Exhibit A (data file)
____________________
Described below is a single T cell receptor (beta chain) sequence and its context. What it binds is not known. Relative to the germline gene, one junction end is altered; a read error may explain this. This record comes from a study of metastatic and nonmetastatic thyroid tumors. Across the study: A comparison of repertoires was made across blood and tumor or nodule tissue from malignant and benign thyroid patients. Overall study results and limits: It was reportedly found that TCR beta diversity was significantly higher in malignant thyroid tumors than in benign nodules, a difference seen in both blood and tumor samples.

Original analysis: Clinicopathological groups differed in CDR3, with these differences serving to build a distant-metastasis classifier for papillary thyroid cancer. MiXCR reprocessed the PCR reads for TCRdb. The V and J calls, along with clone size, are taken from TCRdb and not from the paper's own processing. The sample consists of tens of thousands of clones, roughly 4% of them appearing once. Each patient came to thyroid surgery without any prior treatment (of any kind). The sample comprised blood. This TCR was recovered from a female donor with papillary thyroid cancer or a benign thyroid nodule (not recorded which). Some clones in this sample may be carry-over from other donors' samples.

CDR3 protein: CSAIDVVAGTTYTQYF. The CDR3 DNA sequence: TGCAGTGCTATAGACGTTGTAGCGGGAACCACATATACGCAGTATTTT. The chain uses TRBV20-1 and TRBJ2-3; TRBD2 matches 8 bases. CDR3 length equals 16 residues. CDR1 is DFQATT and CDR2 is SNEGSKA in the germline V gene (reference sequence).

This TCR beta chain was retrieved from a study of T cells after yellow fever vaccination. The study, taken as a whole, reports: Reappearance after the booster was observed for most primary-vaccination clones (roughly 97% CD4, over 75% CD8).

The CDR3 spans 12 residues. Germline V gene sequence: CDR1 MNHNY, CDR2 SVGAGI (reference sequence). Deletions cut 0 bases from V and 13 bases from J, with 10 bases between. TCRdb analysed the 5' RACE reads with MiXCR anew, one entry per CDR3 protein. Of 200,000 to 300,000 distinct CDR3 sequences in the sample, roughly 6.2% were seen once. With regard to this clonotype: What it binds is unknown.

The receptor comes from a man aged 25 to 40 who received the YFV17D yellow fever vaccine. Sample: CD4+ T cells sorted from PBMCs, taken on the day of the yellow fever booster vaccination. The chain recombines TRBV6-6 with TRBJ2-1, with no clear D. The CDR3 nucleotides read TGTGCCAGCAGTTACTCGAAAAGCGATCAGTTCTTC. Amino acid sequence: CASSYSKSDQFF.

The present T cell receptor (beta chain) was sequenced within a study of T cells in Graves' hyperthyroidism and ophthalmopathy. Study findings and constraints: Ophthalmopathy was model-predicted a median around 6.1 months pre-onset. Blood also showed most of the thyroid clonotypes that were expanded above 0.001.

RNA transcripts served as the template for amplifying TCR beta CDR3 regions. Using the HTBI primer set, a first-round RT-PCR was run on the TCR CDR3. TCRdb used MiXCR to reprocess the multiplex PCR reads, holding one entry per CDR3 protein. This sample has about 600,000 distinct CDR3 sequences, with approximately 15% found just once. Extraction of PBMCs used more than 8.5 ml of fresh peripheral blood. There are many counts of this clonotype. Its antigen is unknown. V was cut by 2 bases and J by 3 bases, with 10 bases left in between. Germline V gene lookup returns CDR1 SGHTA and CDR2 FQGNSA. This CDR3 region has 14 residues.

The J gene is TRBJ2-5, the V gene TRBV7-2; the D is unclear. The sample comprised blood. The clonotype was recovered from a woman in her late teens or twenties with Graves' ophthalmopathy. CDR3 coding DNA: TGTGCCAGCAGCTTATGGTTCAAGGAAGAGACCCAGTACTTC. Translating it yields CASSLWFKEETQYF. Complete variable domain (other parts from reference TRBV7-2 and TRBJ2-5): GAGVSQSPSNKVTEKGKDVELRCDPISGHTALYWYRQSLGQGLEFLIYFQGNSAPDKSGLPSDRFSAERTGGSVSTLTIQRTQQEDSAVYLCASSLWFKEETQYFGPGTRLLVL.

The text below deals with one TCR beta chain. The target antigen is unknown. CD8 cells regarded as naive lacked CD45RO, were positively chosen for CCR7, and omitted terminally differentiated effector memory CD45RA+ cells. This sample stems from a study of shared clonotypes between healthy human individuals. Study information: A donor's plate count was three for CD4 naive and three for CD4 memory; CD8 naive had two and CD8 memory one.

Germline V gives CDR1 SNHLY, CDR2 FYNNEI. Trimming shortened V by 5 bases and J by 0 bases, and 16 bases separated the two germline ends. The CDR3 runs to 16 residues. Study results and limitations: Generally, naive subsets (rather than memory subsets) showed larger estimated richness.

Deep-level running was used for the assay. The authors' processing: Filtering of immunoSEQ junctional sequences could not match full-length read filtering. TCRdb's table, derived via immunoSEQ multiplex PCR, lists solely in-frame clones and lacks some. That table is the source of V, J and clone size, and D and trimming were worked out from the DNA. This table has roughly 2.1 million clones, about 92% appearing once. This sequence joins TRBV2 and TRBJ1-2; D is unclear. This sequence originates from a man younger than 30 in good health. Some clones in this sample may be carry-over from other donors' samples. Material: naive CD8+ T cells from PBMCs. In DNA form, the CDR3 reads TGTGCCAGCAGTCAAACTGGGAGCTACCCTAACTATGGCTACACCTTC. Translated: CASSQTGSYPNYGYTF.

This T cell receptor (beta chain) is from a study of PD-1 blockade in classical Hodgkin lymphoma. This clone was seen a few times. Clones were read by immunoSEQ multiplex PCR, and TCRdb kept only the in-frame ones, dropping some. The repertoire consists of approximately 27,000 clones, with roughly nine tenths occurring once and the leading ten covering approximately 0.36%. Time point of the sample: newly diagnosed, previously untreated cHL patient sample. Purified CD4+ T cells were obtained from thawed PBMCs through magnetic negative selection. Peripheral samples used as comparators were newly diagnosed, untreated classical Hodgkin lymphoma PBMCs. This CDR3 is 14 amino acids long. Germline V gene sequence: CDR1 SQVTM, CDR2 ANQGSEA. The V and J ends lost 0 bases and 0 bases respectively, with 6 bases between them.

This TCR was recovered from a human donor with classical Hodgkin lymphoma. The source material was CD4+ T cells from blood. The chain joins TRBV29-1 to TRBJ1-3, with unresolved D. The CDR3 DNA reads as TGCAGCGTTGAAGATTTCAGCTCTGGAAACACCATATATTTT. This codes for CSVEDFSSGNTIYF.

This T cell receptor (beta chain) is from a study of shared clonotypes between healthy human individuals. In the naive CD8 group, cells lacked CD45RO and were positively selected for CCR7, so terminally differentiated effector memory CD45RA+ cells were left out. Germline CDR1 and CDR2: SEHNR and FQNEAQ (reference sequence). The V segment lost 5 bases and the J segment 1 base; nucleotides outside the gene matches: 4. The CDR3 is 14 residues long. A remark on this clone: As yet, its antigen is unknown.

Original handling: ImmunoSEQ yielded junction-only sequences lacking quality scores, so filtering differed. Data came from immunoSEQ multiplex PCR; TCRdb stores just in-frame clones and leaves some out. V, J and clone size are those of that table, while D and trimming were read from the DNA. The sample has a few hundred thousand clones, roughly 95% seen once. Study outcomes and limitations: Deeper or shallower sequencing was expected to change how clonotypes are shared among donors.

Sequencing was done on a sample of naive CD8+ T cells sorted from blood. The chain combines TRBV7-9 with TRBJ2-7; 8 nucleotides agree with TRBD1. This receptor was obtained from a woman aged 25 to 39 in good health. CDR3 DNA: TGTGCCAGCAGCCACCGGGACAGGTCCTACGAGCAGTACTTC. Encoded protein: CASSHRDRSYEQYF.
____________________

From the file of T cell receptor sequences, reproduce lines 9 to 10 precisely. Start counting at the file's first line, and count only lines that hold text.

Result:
The J gene is TRBJ2-5, the V gene TRBV7-2; the D is unclear. The sample comprised blood. The clonotype was recovered from a woman in her late teens or twenties with Graves' ophthalmopathy. CDR3 coding DNA: TGTGCCAGCAGCTTATGGTTCAAGGAAGAGACCCAGTACTTC. Translating it yields CASSLWFKEETQYF. Complete variable domain (other parts from reference TRBV7-2 and TRBJ2-5): GAGVSQSPSNKVTEKGKDVELRCDPISGHTALYWYRQSLGQGLEFLIYFQGNSAPDKSGLPSDRFSAERTGGSVSTLTIQRTQQEDSAVYLCASSLWFKEETQYFGPGTRLLVL.

The text below deals with one TCR beta chain. The target antigen is unknown. CD8 cells regarded as naive lacked CD45RO, were positively chosen for CCR7, and omitted terminally differentiated effector memory CD45RA+ cells. This sample stems from a study of shared clonotypes between healthy human individuals. Study information: A donor's plate count was three for CD4 naive and three for CD4 memory; CD8 naive had two and CD8 memory one.